China pork market Getty Images/VCG/Stringer

ASF spread continues across China

Four of the five cases within a 347-mile radius.

Source: Swine Health Information Center
African swine fever has been found again in China, this time in Nanling county, part of the city of Wuhu in China’s Anhui province. Located directly west of Shanghai, it is the fifth province reported to be affected by the disease in the last month. One farm with 459 pigs was found to be infected, with 80 killed by the virus and the other 379 destroyed. Further control measures are being put in place in the surrounding area. To date, around 24,000 pigs have already been culled in China since the beginning of the epidemic. Except for the first outbreak, the following four occurred in a radius of 347 miles, all located in the northeast region of the country.

Figure 1: Distances by road from different points: 1: = 870 miles (1,400 km); 2= 1,400 miles (2,253 km); 3: 350 miles (563 km); 4: 800 miles (1,288 km); 5: 500 miles (800 km); 6: 317 miles (510 km). Red circle shows the location of cases 2, 3, 4, and 5 in a radius of 347 miles (550 km).

 

This case is relatively small, especially compared to an ASF-infected farm in Romania where 140,000 pigs are being killed this week. However, the widespread nature of the reported cases continues to cause concern, as no mechanism of transmission has been reported and, conversely, potential mechanisms suggest the potential for many more cases. The trade and transport of pigs is, of course, a major concern and should be easily identified through traceback of farm inventories. Contamination of trucks, along with inadequate sanitation should also be relatively easy to trace.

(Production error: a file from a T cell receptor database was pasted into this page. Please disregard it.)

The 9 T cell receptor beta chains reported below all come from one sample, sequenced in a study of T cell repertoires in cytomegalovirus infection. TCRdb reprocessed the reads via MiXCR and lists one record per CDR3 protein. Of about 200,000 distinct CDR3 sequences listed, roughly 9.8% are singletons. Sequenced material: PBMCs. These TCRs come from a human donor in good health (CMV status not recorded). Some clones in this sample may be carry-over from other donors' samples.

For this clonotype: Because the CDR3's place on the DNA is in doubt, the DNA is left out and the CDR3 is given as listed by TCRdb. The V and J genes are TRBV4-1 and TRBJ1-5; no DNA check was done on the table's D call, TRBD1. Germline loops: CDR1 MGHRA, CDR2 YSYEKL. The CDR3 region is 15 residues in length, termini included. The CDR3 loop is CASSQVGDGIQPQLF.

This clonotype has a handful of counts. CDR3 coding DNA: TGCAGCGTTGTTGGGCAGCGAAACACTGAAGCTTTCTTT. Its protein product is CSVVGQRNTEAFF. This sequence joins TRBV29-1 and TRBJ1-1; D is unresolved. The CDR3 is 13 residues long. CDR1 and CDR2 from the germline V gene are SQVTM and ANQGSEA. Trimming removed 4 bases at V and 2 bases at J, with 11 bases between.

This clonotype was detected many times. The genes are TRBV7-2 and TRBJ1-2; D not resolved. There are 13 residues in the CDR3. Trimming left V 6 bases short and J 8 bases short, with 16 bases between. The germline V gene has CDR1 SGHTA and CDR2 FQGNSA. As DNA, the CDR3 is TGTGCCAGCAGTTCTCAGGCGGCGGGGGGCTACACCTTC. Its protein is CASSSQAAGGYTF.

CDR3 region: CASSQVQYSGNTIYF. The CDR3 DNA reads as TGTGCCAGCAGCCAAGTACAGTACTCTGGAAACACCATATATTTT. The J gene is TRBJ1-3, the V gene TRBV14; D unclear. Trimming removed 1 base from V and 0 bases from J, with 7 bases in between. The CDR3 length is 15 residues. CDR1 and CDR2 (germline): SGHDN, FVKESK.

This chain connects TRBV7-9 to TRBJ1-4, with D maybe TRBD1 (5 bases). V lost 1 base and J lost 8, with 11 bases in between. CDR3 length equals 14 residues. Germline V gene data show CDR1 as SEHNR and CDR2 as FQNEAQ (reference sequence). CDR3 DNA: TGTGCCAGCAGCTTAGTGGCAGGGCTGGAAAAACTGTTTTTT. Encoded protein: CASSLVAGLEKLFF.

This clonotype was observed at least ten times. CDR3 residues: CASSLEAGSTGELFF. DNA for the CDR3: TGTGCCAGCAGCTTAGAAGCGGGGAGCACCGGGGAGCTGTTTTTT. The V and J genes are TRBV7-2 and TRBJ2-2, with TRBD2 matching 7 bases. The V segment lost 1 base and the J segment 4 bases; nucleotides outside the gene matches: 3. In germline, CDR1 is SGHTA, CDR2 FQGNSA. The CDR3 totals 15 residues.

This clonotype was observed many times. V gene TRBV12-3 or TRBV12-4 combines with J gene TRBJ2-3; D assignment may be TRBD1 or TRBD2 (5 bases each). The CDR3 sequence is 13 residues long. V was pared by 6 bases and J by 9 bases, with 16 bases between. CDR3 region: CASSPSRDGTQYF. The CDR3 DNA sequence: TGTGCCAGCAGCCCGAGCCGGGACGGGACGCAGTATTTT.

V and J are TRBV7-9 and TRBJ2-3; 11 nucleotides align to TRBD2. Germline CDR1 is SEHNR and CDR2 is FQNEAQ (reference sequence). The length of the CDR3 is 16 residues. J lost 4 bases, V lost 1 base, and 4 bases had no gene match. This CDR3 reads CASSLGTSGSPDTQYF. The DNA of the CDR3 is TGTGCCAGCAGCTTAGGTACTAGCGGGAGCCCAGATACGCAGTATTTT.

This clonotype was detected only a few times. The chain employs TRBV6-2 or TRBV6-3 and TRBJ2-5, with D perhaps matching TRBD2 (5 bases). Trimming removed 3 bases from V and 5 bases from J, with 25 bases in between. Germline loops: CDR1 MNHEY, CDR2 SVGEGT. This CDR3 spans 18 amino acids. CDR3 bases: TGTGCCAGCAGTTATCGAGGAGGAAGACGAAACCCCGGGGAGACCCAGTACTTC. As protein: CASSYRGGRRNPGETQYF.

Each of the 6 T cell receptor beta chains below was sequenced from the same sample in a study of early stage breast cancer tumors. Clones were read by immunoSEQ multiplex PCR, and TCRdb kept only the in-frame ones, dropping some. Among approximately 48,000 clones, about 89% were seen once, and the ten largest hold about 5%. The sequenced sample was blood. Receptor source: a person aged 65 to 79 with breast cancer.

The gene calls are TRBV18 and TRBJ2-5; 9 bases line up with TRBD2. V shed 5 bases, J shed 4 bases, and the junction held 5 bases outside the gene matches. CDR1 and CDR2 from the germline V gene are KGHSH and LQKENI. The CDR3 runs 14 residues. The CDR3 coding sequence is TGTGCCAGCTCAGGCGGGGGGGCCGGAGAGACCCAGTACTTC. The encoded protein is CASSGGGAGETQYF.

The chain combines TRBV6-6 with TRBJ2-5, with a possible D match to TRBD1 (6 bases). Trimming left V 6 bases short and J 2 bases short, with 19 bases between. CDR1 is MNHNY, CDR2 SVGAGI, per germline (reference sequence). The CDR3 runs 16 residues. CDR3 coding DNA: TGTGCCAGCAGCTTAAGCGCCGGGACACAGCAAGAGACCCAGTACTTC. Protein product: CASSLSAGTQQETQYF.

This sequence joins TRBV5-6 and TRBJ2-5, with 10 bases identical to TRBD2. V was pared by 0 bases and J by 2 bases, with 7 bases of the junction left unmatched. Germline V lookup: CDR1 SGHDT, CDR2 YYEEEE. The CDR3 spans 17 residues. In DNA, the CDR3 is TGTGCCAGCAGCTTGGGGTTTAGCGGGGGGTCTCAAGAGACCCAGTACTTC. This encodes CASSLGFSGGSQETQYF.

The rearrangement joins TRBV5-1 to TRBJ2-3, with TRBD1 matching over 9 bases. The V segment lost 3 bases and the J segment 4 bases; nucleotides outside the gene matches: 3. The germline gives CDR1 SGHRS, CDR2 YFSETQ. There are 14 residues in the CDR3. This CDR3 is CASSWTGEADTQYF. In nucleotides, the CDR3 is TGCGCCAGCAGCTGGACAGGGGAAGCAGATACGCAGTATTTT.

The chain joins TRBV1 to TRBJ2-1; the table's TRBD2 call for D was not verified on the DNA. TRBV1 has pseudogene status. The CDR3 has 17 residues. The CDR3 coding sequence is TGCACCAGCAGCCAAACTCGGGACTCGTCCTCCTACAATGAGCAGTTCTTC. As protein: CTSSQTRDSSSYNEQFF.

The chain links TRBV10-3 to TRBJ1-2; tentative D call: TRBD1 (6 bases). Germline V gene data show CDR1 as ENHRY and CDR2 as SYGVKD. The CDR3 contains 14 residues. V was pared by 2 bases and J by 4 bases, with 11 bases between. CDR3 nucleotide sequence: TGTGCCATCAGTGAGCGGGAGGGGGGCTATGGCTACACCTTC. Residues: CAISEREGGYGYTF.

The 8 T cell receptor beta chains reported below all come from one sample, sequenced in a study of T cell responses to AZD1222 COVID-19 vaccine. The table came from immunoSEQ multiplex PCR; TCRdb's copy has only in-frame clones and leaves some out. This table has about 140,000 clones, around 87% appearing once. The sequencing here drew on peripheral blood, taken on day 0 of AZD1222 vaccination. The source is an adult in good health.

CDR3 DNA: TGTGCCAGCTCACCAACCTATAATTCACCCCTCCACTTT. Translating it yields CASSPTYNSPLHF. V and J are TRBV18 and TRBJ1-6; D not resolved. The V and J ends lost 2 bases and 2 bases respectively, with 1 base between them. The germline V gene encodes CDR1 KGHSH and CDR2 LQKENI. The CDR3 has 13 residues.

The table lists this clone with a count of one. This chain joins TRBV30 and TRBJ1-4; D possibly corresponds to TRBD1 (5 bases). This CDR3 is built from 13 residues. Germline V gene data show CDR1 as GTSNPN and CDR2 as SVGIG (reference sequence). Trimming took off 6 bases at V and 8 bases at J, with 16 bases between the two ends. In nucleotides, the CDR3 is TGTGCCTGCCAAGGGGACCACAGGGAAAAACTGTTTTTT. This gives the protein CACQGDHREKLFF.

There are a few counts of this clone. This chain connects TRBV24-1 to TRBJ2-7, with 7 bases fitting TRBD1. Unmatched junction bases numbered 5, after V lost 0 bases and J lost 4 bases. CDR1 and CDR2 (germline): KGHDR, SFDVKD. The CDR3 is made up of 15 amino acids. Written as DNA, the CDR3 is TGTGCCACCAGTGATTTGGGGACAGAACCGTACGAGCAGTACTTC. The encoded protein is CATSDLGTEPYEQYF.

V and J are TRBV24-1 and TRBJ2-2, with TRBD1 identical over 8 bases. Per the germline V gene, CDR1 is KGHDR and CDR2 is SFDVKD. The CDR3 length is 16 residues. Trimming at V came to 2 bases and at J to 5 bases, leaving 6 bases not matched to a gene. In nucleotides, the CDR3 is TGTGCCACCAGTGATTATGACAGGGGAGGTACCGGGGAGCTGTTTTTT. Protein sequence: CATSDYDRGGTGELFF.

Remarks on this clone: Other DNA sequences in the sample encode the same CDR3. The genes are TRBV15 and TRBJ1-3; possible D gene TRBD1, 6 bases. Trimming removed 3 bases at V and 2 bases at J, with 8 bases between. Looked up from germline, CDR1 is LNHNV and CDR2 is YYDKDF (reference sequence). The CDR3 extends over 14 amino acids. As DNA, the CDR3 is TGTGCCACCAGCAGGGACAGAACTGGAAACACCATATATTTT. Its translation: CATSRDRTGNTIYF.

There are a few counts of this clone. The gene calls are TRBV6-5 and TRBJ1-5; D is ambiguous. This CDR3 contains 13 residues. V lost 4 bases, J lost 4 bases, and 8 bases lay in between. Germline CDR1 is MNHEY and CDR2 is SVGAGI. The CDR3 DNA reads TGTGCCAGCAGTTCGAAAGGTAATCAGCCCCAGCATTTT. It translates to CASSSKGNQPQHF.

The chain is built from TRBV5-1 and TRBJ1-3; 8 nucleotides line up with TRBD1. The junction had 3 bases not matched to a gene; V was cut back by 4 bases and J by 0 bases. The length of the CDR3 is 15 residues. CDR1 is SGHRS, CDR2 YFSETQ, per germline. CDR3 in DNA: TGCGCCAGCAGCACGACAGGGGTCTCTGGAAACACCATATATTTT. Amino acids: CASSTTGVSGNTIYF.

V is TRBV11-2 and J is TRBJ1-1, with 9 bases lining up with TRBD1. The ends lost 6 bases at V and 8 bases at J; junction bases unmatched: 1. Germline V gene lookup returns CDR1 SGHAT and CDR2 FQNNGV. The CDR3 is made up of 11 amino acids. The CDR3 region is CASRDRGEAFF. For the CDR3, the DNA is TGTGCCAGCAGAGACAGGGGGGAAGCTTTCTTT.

If a connection between the herds is not easily identified, it suggests that there are other contaminated materials that are being transferred between farms, with history showing the most likely being contaminated pork products fed to pigs, people or equipment moving between farms and/or feed ingredients. 

The additional concern is that these methods of transmission also increases the likelihood that other countries, including the United States, can also be affected. This risk is exemplified by the fact that South Korea detected evidence of the virus in foods containing pork that were brought in by airline passengers coming back from Shenyang on Aug. 3.

The U.S. pork industry organizations have developed a list of actions that could help prevent and then, if needed, respond to an ASF incursion. They have been shared with USDA and urgent work and further discussion about them is ongoing. Urgent prevention initiatives are prioritized above response initiatives.

Immediate pork producer actions can include:

• Review your biosecurity protocols with your veterinarian and commit to their implementation every day.
• Prepare your farm for enrollment in the Secure Pork Supply.  Resources and instructions can be found at SecurePork.org.
• Fill out a Foreign Animal Disease Preparation Checklist for your farm.
• Visit with your feed supplier about the ingredients used in your diets. A list of suggested topics for discussion with feed or feed ingredient suppliers will be forthcoming.
• With the best information currently available, and until we learn more, extreme caution should be taken when considering hosting someone on U.S. farms from an ASF, or another FAD, positive region of the world. If it is needed, the USDA Foreign Animal Disease Diagnostic Laboratory on Plum Island requires a five-day downtime for anyone planning to have contact with susceptible species after working with diseases and animals.

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